Bob Valair, director of energy and environmental management, Staples
Dave Zita, global category manager of premises and utilities, InterContinental Hotels Group
Denis E. George, coordinator, enterprise sourcing, The Kroger Company
Barry Mosser, manager national customer - economic and business development, American Electric Power
Chris Kilpatrick, director of resource planning, Black Hills Energy Group

Panelists stressed the benefits of building and maintaining personal relationships with their utility providers to ensure adequate service and quick response times when a  crisis occurs, especially natural disasters such as hurricanes. They noted the importance of these relationships when bringing new buildings online. Having senior management weigh in helps strengthen the relationships and that more than one area of touch between companies solidifies strong bonds.

 Valair said Staples works with more than 800 utilities and the personal relationships he’s fostered have paid huge dividends To keep all of the relationships strong, he holds summits to bring in all parties and keep them engaged.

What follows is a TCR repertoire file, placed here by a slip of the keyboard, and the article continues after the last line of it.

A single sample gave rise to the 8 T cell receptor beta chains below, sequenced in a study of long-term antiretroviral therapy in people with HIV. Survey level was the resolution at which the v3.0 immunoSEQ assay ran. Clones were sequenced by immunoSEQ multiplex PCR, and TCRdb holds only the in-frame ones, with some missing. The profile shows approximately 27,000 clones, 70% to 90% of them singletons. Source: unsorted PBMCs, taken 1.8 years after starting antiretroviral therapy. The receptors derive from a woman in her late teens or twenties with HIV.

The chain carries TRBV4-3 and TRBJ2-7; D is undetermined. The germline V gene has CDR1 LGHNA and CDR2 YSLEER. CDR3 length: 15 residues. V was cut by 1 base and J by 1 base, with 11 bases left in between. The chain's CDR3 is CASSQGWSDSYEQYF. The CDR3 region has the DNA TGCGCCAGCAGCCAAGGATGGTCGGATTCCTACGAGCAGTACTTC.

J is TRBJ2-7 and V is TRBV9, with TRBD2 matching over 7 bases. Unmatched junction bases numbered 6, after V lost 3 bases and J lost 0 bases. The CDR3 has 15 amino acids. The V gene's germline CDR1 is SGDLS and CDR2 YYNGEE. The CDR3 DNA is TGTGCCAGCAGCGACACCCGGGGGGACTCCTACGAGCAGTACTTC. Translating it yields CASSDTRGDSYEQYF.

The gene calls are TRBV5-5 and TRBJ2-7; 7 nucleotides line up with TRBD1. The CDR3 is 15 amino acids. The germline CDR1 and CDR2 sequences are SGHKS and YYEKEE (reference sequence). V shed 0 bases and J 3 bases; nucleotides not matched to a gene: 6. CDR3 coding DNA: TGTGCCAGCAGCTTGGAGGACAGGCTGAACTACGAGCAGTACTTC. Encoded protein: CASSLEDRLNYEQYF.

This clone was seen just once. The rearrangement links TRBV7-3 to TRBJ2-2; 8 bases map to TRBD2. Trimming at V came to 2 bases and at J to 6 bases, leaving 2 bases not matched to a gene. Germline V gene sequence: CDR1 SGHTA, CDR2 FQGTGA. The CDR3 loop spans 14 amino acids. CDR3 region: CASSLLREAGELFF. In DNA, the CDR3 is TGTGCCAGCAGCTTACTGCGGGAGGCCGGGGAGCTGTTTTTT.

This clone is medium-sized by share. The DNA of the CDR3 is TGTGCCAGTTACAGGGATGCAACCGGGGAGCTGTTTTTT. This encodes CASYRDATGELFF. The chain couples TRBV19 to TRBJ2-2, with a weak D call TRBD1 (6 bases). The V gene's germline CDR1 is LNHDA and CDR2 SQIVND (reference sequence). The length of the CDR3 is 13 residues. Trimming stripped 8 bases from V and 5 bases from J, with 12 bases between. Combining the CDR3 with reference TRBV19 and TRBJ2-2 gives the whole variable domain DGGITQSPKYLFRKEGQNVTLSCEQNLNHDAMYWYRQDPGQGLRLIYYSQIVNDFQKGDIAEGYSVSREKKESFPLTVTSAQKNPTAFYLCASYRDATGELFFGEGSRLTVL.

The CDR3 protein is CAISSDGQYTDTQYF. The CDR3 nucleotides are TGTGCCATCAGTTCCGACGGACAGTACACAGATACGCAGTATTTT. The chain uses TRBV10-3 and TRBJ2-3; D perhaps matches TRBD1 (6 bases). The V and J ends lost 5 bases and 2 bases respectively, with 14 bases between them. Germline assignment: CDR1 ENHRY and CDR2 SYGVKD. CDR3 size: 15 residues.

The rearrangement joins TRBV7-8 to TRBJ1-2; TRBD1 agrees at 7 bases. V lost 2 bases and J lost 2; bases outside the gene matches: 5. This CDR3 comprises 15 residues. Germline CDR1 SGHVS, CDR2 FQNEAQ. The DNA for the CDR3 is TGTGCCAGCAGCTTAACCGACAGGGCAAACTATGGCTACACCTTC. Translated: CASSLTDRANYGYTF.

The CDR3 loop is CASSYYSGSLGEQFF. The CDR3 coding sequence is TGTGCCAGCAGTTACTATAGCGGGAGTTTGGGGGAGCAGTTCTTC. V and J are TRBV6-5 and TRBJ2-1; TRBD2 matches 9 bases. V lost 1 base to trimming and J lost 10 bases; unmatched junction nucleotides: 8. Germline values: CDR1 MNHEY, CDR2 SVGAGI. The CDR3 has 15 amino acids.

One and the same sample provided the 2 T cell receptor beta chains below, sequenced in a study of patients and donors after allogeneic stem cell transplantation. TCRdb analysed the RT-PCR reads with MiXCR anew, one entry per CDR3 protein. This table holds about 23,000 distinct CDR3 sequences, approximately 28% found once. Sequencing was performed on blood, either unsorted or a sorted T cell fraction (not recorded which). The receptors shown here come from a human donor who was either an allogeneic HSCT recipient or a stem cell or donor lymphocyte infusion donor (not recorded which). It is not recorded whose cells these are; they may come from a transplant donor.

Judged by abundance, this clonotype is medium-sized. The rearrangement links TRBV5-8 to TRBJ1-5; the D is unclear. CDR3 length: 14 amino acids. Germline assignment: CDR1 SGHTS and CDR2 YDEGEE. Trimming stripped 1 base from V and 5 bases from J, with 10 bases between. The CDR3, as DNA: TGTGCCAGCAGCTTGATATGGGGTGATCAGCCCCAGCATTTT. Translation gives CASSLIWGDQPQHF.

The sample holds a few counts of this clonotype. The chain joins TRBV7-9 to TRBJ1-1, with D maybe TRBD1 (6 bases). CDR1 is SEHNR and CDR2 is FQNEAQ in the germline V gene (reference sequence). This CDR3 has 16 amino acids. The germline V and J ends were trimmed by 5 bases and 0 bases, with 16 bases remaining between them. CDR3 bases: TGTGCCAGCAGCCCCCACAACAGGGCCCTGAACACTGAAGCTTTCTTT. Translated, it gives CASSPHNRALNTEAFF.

Denis George asserted that the energy opportunities are in the details and bringing data to bear helps all parties.

 Utility companies are more engaged now, too. Kilpatrick agreed that utilities have to listen to their customers and know where the pain points are. Mosser noted that customers don't want to be in the energy business so they can focus on their core business.

 Special session: How Will Blockchain Impact Energy and Sustainability Management?

Chris Buzby, senior manager, corporate strategy, innovation and sustainability, Constellation
Lev Goldberg, principal, strategy, Constellation

John Failla, founder and editorial director of Smart Energy Decisions introduced this session as a topic for the future. The goal was to help raise awareness in the community. According to recent SED survey results of Innovation Summit attendees, 60% were aware of blockchain technology before the session and 40% didn’t know what it was about.

Constellation added blockchain to its portfolio three years ago, said Buzby. Blockchain is a shared digital ledger, or database, able to verify transactions taking place; and is cryptographically secure. The system provides for peer-to-peer transactions (i.e. can be transferred between individuals) and there is an immutable history (verified transaction is combined with other transactions – they’re all chained together). The network and ledger are always growing and there are many variations of this technology. The key is that records cannot be altered. Users can follow the token and ownership is transferred.